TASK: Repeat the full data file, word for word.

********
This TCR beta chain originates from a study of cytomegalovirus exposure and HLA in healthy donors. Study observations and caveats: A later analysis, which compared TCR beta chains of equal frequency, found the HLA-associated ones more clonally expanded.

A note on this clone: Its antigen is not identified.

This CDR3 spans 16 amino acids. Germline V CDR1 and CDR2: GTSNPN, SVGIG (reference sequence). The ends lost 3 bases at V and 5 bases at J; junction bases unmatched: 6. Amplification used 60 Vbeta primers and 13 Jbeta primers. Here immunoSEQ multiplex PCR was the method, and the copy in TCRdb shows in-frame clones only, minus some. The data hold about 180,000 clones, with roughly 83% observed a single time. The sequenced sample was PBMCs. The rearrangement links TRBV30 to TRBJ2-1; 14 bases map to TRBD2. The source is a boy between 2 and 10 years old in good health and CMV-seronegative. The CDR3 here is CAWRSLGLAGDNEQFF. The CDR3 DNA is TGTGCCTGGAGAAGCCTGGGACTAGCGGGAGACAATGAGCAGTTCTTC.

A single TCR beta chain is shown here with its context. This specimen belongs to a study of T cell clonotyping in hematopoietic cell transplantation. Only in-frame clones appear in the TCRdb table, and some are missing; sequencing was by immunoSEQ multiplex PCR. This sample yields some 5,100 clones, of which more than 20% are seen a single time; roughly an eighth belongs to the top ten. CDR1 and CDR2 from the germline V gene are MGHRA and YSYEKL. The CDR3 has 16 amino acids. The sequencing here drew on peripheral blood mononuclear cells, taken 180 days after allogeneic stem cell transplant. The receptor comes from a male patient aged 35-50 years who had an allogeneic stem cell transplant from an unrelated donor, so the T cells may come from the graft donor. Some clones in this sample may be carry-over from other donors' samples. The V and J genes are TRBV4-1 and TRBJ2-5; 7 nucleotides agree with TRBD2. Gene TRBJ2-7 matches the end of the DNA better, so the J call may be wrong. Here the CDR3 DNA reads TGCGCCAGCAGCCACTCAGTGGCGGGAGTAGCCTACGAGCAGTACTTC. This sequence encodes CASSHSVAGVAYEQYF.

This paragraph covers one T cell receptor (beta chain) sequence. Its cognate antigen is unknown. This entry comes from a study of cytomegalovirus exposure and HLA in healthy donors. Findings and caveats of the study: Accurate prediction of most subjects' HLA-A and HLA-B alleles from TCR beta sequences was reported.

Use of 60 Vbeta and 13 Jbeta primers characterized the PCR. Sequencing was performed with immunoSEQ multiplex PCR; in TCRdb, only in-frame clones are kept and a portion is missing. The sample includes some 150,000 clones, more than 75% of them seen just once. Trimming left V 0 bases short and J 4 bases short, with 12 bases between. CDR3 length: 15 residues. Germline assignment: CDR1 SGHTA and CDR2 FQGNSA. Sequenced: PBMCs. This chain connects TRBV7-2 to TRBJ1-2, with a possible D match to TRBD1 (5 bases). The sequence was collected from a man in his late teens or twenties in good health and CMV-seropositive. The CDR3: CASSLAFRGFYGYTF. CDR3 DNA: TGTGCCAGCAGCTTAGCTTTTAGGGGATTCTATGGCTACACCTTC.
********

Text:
This TCR beta chain originates from a study of cytomegalovirus exposure and HLA in healthy donors. Study observations and caveats: A later analysis, which compared TCR beta chains of equal frequency, found the HLA-associated ones more clonally expanded.

A note on this clone: Its antigen is not identified.

This CDR3 spans 16 amino acids. Germline V CDR1 and CDR2: GTSNPN, SVGIG (reference sequence). The ends lost 3 bases at V and 5 bases at J; junction bases unmatched: 6. Amplification used 60 Vbeta primers and 13 Jbeta primers. Here immunoSEQ multiplex PCR was the method, and the copy in TCRdb shows in-frame clones only, minus some. The data hold about 180,000 clones, with roughly 83% observed a single time. The sequenced sample was PBMCs. The rearrangement links TRBV30 to TRBJ2-1; 14 bases map to TRBD2. The source is a boy between 2 and 10 years old in good health and CMV-seronegative. The CDR3 here is CAWRSLGLAGDNEQFF. The CDR3 DNA is TGTGCCTGGAGAAGCCTGGGACTAGCGGGAGACAATGAGCAGTTCTTC.

A single TCR beta chain is shown here with its context. This specimen belongs to a study of T cell clonotyping in hematopoietic cell transplantation. Only in-frame clones appear in the TCRdb table, and some are missing; sequencing was by immunoSEQ multiplex PCR. This sample yields some 5,100 clones, of which more than 20% are seen a single time; roughly an eighth belongs to the top ten. CDR1 and CDR2 from the germline V gene are MGHRA and YSYEKL. The CDR3 has 16 amino acids. The sequencing here drew on peripheral blood mononuclear cells, taken 180 days after allogeneic stem cell transplant. The receptor comes from a male patient aged 35-50 years who had an allogeneic stem cell transplant from an unrelated donor, so the T cells may come from the graft donor. Some clones in this sample may be carry-over from other donors' samples. The V and J genes are TRBV4-1 and TRBJ2-5; 7 nucleotides agree with TRBD2. Gene TRBJ2-7 matches the end of the DNA better, so the J call may be wrong. Here the CDR3 DNA reads TGCGCCAGCAGCCACTCAGTGGCGGGAGTAGCCTACGAGCAGTACTTC. This sequence encodes CASSHSVAGVAYEQYF.

This paragraph covers one T cell receptor (beta chain) sequence. Its cognate antigen is unknown. This entry comes from a study of cytomegalovirus exposure and HLA in healthy donors. Findings and caveats of the study: Accurate prediction of most subjects' HLA-A and HLA-B alleles from TCR beta sequences was reported.

Use of 60 Vbeta and 13 Jbeta primers characterized the PCR. Sequencing was performed with immunoSEQ multiplex PCR; in TCRdb, only in-frame clones are kept and a portion is missing. The sample includes some 150,000 clones, more than 75% of them seen just once. Trimming left V 0 bases short and J 4 bases short, with 12 bases between. CDR3 length: 15 residues. Germline assignment: CDR1 SGHTA and CDR2 FQGNSA. Sequenced: PBMCs. This chain connects TRBV7-2 to TRBJ1-2, with a possible D match to TRBD1 (5 bases). The sequence was collected from a man in his late teens or twenties in good health and CMV-seropositive. The CDR3: CASSLAFRGFYGYTF. CDR3 DNA: TGTGCCAGCAGCTTAGCTTTTAGGGGATTCTATGGCTACACCTTC.